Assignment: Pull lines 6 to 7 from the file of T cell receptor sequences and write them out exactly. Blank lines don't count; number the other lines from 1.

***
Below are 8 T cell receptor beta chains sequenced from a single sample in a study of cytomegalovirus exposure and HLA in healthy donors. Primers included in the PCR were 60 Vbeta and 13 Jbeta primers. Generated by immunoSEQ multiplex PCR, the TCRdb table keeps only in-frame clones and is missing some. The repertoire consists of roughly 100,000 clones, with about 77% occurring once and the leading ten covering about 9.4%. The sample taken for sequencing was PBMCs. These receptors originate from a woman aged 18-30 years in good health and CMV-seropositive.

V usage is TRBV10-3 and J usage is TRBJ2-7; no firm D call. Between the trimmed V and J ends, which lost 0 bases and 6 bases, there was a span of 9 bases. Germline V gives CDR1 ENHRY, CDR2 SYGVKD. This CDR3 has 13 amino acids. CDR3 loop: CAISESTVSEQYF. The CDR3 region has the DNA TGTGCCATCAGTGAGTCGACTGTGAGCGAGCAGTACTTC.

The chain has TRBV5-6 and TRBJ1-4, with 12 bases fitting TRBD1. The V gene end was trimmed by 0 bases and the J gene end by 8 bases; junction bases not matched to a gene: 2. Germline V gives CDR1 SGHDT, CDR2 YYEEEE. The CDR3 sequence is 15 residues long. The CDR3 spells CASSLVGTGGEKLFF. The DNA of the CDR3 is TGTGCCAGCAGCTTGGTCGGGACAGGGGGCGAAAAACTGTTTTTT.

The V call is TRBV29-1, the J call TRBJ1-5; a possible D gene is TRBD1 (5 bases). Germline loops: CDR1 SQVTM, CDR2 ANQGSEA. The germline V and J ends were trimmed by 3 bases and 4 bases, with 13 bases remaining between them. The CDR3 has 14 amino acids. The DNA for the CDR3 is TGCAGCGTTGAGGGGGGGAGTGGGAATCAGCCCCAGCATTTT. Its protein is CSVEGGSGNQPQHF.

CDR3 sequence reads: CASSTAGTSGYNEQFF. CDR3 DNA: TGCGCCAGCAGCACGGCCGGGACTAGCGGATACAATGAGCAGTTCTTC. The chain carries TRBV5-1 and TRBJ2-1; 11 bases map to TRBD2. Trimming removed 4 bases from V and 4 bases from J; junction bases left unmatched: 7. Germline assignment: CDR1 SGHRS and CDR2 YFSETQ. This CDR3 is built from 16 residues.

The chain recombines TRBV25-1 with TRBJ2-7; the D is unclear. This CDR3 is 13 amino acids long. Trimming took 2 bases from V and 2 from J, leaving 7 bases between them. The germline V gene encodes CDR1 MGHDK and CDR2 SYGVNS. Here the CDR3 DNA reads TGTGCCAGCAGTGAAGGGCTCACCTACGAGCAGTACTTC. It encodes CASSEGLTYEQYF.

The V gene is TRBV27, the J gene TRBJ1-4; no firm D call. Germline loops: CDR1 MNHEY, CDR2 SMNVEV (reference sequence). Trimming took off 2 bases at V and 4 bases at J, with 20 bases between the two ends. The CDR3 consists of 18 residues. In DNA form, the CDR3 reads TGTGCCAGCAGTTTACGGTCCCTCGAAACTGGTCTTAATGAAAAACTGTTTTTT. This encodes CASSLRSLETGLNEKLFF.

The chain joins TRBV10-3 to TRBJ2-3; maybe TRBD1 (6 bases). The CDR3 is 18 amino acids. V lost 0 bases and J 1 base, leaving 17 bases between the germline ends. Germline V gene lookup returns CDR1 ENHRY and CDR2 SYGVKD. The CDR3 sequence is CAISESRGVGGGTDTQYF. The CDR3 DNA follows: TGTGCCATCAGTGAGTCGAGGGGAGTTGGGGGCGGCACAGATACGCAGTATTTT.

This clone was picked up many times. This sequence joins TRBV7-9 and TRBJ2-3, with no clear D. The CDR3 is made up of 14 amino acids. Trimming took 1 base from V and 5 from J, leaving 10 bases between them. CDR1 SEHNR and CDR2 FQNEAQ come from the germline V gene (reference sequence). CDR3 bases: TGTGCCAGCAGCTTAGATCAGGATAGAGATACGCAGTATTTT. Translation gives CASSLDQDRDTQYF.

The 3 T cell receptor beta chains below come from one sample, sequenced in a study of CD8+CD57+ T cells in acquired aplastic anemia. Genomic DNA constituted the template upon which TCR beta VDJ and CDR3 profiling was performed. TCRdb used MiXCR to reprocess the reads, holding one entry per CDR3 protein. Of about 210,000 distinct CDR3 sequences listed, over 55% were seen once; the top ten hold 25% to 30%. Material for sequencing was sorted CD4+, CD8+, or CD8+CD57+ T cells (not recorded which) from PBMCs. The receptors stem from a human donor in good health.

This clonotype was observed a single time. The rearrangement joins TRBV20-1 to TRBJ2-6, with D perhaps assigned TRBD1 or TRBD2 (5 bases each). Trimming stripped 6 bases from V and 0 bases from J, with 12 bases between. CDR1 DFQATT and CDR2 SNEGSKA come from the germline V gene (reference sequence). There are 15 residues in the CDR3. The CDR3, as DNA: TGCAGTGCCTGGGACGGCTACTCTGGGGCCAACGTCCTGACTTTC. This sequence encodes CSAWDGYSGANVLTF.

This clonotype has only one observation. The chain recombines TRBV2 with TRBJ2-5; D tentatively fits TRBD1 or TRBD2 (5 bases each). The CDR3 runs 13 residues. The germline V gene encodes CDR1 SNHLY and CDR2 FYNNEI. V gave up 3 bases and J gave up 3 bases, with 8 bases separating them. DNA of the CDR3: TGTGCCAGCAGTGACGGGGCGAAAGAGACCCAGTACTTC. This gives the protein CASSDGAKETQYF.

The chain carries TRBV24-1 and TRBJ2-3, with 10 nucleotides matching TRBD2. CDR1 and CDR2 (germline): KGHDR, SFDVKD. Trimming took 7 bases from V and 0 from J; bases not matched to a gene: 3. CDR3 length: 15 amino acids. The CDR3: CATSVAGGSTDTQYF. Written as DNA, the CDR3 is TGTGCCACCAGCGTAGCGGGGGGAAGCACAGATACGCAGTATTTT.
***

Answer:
The chain recombines TRBV25-1 with TRBJ2-7; the D is unclear. This CDR3 is 13 amino acids long. Trimming took 2 bases from V and 2 from J, leaving 7 bases between them. The germline V gene encodes CDR1 MGHDK and CDR2 SYGVNS. Here the CDR3 DNA reads TGTGCCAGCAGTGAAGGGCTCACCTACGAGCAGTACTTC. It encodes CASSEGLTYEQYF.

The V gene is TRBV27, the J gene TRBJ1-4; no firm D call. Germline loops: CDR1 MNHEY, CDR2 SMNVEV (reference sequence). Trimming took off 2 bases at V and 4 bases at J, with 20 bases between the two ends. The CDR3 consists of 18 residues. In DNA form, the CDR3 reads TGTGCCAGCAGTTTACGGTCCCTCGAAACTGGTCTTAATGAAAAACTGTTTTTT. This encodes CASSLRSLETGLNEKLFF.